Friday, April 10, 2020 by Ryan Thornton

City declares broad equity goals for pretrial services

In the middle of a pandemic that has led to a sharp decrease in the Travis County Jail population, Austin City Council plans to leverage its influence to keep the jail population low by reserving use of pretrial detention for cases where it is necessary to ensure public safety.

The city has a limited role in criminal justice policy under its interlocal agreement with Travis County. According to Mayor Pro Tem Delia Garza, that role includes making sure that Austin Municipal Court judges who conduct magistrate hearings following an arrest are providing “basic constitutional rights” when acting in that capacity.

Garza’s resolution aims to minimize the “collateral consequences that come from getting entwined with our criminal justice system” by getting individuals charged with many low-level nonviolent misdemeanors and felonies back into their lives as soon as possible without being held up by lengthy pretrial services interviews, risk assessments or magistration, which can occur up to 48 hours after arrest.

Following release, a magistrate hearing would occur at a later date in a place where the public would be able to attend and when arrestees would have equitable access to legal counsel, a component Roger Jefferies of the county’s Justice Planning Department said could cost over $4 million to provide. Additionally, the resolution aims to ensure that a magistrate judge would be required to provide on-record written findings if an individual is not released on personal bond.

City Council approved the resolution in a 10-0-1 vote Thursday, with an abstention from Council Member Leslie Pool, but the county may not be so unified in its response. Although resolution co-sponsor Council Member Greg Casar said County Judge Sarah Eckhardt assured him of her personal support for each recommendation, Jefferies sent the Commissioners Court a letter Wednesday saying the “spirit and letter of the resolution” is out of step with the nature of the long-standing city-county partnership.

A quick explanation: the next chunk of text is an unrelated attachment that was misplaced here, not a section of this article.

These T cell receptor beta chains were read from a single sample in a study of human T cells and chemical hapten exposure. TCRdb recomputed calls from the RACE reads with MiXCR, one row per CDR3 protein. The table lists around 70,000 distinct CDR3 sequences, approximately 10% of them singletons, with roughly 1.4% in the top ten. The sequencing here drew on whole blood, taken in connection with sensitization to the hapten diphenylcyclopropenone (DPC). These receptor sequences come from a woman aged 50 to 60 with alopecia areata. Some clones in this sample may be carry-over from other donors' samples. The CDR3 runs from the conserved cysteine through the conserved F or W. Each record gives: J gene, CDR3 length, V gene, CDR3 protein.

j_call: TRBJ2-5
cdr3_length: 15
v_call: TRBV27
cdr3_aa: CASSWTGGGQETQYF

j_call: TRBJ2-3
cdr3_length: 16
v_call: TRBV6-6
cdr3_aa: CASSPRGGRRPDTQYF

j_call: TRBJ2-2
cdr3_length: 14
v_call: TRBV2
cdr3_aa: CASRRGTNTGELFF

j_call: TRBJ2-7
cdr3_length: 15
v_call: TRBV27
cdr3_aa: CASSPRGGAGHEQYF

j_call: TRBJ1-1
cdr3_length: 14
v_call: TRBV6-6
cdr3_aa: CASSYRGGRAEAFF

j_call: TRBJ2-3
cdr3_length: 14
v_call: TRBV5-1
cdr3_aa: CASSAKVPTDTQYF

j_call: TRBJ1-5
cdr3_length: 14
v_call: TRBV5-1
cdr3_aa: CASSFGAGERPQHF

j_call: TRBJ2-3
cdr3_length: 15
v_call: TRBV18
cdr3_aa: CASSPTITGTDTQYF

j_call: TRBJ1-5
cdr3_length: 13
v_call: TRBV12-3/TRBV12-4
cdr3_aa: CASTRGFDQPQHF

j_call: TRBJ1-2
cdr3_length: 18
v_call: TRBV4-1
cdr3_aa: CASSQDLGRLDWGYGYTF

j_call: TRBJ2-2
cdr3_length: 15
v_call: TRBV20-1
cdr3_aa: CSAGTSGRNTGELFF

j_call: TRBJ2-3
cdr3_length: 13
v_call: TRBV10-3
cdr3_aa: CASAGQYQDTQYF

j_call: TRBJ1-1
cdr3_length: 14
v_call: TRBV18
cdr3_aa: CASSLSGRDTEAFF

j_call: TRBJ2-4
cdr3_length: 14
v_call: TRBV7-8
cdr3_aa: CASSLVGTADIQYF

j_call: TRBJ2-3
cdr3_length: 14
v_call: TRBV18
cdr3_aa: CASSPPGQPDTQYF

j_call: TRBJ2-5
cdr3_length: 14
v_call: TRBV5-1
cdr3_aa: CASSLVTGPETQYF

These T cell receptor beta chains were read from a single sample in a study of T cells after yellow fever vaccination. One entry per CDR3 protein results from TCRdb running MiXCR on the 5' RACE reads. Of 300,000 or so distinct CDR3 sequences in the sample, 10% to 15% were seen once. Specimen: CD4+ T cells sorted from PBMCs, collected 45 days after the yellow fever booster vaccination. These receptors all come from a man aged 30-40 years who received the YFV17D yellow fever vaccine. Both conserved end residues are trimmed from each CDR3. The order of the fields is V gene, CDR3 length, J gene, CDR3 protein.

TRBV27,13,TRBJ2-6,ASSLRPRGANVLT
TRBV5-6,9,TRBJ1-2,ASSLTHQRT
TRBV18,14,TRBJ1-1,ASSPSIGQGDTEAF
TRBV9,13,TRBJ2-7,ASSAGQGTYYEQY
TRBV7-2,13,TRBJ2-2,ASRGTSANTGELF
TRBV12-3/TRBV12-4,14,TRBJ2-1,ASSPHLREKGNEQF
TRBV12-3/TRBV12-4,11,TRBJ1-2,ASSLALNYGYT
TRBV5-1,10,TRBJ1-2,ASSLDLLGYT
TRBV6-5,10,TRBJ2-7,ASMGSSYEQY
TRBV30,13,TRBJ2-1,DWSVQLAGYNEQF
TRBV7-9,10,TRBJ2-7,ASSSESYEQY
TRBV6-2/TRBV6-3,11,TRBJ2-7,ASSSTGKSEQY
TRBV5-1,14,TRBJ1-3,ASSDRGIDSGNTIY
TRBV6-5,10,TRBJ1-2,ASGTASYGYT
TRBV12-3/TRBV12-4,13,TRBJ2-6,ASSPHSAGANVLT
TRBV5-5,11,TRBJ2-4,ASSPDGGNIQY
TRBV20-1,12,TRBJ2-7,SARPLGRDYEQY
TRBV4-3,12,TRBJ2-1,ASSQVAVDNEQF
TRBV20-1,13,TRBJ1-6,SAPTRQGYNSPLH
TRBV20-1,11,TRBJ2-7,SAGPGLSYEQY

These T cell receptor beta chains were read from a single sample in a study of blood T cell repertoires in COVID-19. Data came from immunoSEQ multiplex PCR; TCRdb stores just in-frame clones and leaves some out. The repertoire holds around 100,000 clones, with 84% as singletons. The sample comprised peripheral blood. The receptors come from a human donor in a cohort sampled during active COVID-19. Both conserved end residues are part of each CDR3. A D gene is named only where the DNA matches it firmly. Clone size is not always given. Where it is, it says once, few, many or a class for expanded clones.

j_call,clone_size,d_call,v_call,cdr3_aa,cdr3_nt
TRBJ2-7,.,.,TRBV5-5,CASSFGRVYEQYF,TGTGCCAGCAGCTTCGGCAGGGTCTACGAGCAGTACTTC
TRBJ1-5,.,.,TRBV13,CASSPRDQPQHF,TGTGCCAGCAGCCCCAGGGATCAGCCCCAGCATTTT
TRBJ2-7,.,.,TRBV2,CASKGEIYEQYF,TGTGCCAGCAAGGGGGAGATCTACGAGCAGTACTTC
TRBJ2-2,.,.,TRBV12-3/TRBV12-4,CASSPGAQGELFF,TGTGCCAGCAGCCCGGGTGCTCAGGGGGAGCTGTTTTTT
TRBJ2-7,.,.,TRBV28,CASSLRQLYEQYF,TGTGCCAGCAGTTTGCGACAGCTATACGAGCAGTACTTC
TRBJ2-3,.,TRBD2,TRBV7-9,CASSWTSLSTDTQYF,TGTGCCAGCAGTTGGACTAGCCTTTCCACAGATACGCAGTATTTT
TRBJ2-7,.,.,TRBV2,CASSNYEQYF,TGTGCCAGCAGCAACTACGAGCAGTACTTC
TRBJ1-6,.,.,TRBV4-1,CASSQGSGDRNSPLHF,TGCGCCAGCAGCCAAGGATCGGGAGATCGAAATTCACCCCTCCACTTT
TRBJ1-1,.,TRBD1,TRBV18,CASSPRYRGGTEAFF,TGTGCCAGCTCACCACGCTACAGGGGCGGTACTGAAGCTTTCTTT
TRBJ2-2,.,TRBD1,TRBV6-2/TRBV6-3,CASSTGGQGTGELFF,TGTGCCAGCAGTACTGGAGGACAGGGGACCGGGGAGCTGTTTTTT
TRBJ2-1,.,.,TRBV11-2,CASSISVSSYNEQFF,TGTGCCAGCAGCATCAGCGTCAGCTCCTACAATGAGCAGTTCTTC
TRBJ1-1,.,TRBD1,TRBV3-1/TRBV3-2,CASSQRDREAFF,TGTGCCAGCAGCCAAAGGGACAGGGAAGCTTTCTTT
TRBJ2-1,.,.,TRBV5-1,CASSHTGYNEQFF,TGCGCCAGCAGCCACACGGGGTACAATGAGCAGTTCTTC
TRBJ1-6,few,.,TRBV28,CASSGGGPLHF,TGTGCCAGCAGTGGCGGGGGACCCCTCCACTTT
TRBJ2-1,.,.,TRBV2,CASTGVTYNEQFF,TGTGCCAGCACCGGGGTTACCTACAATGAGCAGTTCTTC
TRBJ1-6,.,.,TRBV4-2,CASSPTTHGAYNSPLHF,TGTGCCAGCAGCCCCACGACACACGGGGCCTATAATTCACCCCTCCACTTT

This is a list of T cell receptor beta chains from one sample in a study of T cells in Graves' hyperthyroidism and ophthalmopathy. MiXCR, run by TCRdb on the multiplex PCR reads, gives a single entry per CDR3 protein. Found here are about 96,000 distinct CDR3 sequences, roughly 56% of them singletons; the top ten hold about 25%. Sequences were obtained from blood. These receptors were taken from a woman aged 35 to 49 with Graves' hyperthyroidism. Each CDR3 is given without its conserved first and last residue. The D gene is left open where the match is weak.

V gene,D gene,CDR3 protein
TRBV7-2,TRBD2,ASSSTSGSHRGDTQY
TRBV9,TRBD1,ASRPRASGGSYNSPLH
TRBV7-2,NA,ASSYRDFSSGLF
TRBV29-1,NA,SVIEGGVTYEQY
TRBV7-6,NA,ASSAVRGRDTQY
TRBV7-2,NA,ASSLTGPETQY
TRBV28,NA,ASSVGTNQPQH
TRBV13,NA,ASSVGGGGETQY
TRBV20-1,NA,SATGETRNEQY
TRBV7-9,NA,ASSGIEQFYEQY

“It is unfortunate that various county stakeholders were not consulted before this proposed resolution was developed,” Jefferies said. “There is information in the resolution that is incomplete.”

Of particular note, Jefferies lamented that the resolution does not include any financial analysis or a commitment from the city to cover the cost of providing round-the-clock defense counsel at magistration or any of the associated costs such as space, clerk needs and prosecutors. That could add more than $4.1 million to the county’s annual criminal justice expenses at a time when it has recently committed to spend $14.8 million per year to create a public defender’s office.

Jefferies also noted that, under Texas law, the county is not legally required to take in arrests from Austin Police Department until magistration has occurred, meaning much of the financial burden of the proposed services could ultimately fall on the city’s shoulders since over 60 percent of all jail bookings come from the city.

With that in mind, Pool offered two amendments asking for a financial analysis from the city before making specific recommendations to amend the interlocal agreement and to collaborate with the county in the amendment process in order to “continue to have a productive relationship with the county.”

“We all would like to see additional defense counsel be available to arrestees, but we need to know where the cost is and who would be bearing the cost before we can actually implement any of these good and necessary changes,” Pool said.

Both amendments were included without objection, but Garza resisted the idea that a cost estimate would be necessary to determine whether or not to provide the service should the city be charged with doing so.